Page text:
river, saying it would obscure the view of the river.

They claim it would remove the last remaining riverside
green space on the Roscommon side of the town.

The objectors say the town is in danger of becoming known
as "Carrick-No-Shannon".

Waterways Ireland, which is proposing to build "a quality
landmark building" at the waterfront location, says it will
now consider its options following a highly charged meeting
attended by an estimated 300 people.

"The idea of this week's public consultation was to garner
the views of the public," said Eanna Rowe, spokesman for
the body which has responsibility for 1,000km of navigable

"There would be no point getting people's view and then
ploughing ahead when 300 people at a meeting were dead set
against the building."

Mr Rowe said Waterways Ireland would take on board the
views which were expressed and would decide "sooner rather
than later" on whether to proceed with the project and
lodge a planning application with Roscommon County Council.

The proposed site is at Cortober, which is in Co Roscommon,
just across the border from Leitrim.

The 1,000sq m building, which comprises two floors, a
terraced roof and underground parking, would use only a
quarter of the site, with the remainder to be developed as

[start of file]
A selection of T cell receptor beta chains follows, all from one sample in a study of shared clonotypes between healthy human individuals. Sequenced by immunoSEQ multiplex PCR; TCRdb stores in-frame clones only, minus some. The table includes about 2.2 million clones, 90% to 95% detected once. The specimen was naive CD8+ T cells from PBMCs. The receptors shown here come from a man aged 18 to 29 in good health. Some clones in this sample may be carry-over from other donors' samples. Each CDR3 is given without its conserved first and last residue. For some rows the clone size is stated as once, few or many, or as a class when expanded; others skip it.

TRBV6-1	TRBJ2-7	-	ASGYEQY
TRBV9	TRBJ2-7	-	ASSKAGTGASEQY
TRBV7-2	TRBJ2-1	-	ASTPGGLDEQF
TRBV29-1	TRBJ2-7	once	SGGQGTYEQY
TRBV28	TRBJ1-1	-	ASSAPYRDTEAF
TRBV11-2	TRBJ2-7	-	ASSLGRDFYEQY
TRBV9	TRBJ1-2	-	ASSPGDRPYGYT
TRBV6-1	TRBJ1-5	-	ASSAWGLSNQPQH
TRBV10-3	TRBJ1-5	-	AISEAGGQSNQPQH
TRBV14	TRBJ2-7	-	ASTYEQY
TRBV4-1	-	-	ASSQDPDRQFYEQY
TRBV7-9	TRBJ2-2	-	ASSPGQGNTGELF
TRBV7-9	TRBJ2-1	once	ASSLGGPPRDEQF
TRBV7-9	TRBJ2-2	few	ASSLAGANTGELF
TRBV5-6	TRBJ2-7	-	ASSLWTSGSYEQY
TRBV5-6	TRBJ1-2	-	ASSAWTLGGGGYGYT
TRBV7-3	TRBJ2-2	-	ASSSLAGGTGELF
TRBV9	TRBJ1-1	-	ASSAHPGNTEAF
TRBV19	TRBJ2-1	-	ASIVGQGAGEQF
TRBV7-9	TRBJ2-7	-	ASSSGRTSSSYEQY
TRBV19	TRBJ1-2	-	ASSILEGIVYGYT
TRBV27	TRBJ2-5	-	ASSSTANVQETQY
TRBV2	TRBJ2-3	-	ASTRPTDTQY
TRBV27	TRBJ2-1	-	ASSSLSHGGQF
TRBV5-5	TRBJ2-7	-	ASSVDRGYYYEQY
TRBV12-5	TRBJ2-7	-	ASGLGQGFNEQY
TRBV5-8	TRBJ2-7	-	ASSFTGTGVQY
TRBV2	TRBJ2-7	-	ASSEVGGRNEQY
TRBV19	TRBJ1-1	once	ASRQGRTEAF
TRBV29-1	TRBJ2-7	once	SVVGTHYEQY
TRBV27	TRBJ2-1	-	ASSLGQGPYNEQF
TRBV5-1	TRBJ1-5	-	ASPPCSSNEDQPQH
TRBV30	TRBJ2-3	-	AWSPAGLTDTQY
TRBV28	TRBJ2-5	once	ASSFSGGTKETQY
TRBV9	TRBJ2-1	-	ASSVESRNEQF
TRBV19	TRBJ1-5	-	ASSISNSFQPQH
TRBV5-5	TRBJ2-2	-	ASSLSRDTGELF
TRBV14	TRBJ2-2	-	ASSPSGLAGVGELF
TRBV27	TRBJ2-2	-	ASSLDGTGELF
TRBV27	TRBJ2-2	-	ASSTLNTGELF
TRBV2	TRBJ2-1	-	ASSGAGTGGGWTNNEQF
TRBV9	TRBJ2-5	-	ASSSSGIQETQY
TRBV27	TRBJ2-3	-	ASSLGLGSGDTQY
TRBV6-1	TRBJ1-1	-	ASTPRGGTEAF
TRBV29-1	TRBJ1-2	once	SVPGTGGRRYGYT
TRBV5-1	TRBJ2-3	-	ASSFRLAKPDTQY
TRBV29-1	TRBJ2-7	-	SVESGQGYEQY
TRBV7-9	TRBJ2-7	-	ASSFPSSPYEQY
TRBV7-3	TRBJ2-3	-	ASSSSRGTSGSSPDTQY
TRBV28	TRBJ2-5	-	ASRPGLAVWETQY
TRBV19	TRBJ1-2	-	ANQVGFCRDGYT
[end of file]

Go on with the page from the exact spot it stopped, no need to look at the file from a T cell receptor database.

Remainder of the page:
a "high-quality amenity area" which would include a
riverside walk, said Mr Rowe.

Damien Duignan, a spokesman for the residents, said there
had already been too much development along this stretch of
the river.

"If they want to promote the Shannon, surely they should
let the people see it. We don't want them to steal the
river away from us."

He said generations of people from the town had learned to
swim at this spot.

Despite the overwhelming opposition to the project, Mr Rowe
said only 20 people had availed of the opportunity to
inspect a model of the building which was on display for
three weeks.

Chairman of Leitrim Tourism Joe Dolan, who is proprietor of
the Bush Hotel in Carrick-on-Shannon, said people were
opposed to the project "because we would like to see the
river kept green".

While architecturally the proposed Waterways Ireland
building was first class, it would remove a key amenity
from the town, he added. "It is the right building in the
wrong place."

Mr Rowe said the Office of Public Works had investigated
seven sites and had deemed this one the most suitable for
environmental, access and financial reasons.

"Waterways Ireland is very welcome to Carrick but there has